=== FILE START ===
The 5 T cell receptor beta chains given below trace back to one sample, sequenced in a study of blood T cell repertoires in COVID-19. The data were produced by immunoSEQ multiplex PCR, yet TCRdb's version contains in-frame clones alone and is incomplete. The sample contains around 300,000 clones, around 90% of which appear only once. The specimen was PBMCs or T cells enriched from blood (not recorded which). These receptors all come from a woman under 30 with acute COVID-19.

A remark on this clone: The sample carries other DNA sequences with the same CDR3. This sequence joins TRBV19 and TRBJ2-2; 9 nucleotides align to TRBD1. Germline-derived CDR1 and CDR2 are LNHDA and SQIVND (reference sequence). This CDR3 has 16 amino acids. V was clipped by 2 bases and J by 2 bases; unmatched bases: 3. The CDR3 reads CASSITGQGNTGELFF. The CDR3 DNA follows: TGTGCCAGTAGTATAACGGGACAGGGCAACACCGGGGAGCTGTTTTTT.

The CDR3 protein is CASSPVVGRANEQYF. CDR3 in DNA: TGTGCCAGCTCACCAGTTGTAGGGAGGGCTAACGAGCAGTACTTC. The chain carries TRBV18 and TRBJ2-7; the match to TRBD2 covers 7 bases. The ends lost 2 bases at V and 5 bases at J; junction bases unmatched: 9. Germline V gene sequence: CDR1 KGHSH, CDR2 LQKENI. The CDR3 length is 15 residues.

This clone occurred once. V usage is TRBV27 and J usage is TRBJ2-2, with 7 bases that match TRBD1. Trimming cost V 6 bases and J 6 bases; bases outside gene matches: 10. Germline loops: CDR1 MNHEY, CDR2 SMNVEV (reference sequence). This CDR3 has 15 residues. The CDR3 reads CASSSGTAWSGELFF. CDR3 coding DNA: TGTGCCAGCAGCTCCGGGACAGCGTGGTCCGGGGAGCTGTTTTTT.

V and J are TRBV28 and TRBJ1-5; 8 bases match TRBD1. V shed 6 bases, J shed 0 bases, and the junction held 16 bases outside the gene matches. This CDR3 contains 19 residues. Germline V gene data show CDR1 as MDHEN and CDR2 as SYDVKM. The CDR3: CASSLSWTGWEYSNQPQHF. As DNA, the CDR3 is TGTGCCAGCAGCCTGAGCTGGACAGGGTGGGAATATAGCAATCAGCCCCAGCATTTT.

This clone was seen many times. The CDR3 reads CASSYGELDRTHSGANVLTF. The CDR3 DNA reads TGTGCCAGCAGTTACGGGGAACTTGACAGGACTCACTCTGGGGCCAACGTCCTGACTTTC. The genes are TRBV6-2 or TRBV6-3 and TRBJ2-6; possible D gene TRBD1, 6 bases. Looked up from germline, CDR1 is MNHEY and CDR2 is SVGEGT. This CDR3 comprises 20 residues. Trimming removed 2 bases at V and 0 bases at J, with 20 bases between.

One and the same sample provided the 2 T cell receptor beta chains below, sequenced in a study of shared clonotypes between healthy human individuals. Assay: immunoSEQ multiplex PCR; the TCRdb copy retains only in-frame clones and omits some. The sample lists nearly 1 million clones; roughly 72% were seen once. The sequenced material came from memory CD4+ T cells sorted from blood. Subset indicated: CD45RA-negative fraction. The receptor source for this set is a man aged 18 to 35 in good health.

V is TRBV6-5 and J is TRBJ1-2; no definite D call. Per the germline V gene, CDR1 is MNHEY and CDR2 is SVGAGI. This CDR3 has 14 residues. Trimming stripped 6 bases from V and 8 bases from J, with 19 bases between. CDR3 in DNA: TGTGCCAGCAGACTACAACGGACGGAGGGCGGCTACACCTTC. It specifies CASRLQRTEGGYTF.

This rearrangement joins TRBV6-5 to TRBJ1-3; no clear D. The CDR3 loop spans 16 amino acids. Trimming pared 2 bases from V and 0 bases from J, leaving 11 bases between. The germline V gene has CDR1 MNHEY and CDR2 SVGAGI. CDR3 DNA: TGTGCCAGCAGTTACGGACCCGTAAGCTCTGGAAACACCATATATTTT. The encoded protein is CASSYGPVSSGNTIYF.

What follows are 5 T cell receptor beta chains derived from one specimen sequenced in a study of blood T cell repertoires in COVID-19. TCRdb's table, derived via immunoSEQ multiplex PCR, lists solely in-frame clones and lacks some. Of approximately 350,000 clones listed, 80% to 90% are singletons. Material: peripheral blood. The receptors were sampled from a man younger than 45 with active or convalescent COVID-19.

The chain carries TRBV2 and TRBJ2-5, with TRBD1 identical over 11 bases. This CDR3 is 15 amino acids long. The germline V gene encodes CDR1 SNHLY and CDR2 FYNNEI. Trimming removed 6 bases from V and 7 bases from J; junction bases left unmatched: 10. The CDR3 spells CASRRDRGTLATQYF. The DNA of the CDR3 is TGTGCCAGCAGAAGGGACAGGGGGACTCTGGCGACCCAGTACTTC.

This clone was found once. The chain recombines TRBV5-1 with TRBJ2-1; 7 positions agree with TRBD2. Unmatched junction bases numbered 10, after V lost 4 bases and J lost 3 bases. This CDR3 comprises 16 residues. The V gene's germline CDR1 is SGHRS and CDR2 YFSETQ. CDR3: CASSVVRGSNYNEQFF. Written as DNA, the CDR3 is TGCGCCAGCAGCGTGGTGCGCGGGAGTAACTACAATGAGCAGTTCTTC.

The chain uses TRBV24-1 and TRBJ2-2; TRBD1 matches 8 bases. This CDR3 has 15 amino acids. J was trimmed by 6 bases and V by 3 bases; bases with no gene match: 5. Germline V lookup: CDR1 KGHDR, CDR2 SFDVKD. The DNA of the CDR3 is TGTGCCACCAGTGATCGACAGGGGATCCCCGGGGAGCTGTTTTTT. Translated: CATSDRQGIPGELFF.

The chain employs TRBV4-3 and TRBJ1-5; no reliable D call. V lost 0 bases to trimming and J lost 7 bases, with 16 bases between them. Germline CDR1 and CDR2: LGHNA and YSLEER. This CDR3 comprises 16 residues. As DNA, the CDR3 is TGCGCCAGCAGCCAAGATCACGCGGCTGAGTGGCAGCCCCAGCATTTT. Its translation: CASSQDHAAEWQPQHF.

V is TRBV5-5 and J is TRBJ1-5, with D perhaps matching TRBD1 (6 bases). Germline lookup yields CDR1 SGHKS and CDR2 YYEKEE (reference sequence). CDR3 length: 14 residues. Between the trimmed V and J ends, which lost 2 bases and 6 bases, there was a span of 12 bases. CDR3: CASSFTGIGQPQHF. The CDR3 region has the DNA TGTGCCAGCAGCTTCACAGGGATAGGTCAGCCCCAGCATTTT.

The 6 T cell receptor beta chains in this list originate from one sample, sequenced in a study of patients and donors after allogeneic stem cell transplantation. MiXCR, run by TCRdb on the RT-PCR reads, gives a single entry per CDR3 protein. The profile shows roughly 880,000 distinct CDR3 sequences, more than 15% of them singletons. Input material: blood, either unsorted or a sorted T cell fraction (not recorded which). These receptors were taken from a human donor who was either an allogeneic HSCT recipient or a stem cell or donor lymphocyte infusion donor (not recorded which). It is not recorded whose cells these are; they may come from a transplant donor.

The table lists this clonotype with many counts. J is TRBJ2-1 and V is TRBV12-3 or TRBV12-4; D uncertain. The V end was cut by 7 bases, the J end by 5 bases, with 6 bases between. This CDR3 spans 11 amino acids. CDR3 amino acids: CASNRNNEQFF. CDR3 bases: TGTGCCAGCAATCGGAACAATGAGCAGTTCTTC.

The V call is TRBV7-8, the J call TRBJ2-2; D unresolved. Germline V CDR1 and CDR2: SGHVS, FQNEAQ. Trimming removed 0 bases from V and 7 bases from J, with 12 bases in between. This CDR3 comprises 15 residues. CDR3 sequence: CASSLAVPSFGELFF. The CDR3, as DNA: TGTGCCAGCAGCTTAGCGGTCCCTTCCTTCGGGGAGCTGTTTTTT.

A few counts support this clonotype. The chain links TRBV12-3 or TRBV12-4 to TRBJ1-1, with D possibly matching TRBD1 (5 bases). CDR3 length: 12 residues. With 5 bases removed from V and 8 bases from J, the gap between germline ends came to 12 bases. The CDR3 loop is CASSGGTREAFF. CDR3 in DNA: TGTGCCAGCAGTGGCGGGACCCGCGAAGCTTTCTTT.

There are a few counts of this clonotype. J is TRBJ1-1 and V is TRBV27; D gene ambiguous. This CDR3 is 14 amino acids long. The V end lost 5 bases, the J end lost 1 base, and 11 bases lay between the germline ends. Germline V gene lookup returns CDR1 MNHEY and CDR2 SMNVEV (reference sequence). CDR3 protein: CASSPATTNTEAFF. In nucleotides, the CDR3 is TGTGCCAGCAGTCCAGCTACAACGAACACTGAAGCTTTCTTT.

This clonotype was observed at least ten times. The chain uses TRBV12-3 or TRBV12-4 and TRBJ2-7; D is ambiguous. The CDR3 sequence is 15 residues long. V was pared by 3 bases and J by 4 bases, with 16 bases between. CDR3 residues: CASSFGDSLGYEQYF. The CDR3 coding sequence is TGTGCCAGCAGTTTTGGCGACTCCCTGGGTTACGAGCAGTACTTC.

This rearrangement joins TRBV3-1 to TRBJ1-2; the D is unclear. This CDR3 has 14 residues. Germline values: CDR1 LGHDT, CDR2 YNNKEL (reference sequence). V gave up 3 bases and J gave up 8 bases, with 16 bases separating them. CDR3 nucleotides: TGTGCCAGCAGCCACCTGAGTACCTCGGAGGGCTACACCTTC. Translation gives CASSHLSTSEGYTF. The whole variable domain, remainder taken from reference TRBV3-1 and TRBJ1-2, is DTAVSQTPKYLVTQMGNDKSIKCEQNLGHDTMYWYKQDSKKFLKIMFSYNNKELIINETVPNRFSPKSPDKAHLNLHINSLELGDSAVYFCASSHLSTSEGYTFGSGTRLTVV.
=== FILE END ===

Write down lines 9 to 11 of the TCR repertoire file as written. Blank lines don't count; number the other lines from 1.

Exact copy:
This rearrangement joins TRBV6-5 to TRBJ1-3; no clear D. The CDR3 loop spans 16 amino acids. Trimming pared 2 bases from V and 0 bases from J, leaving 11 bases between. The germline V gene has CDR1 MNHEY and CDR2 SVGAGI. CDR3 DNA: TGTGCCAGCAGTTACGGACCCGTAAGCTCTGGAAACACCATATATTTT. The encoded protein is CASSYGPVSSGNTIYF.

What follows are 5 T cell receptor beta chains derived from one specimen sequenced in a study of blood T cell repertoires in COVID-19. TCRdb's table, derived via immunoSEQ multiplex PCR, lists solely in-frame clones and lacks some. Of approximately 350,000 clones listed, 80% to 90% are singletons. Material: peripheral blood. The receptors were sampled from a man younger than 45 with active or convalescent COVID-19.

The chain carries TRBV2 and TRBJ2-5, with TRBD1 identical over 11 bases. This CDR3 is 15 amino acids long. The germline V gene encodes CDR1 SNHLY and CDR2 FYNNEI. Trimming removed 6 bases from V and 7 bases from J; junction bases left unmatched: 10. The CDR3 spells CASRRDRGTLATQYF. The DNA of the CDR3 is TGTGCCAGCAGAAGGGACAGGGGGACTCTGGCGACCCAGTACTTC.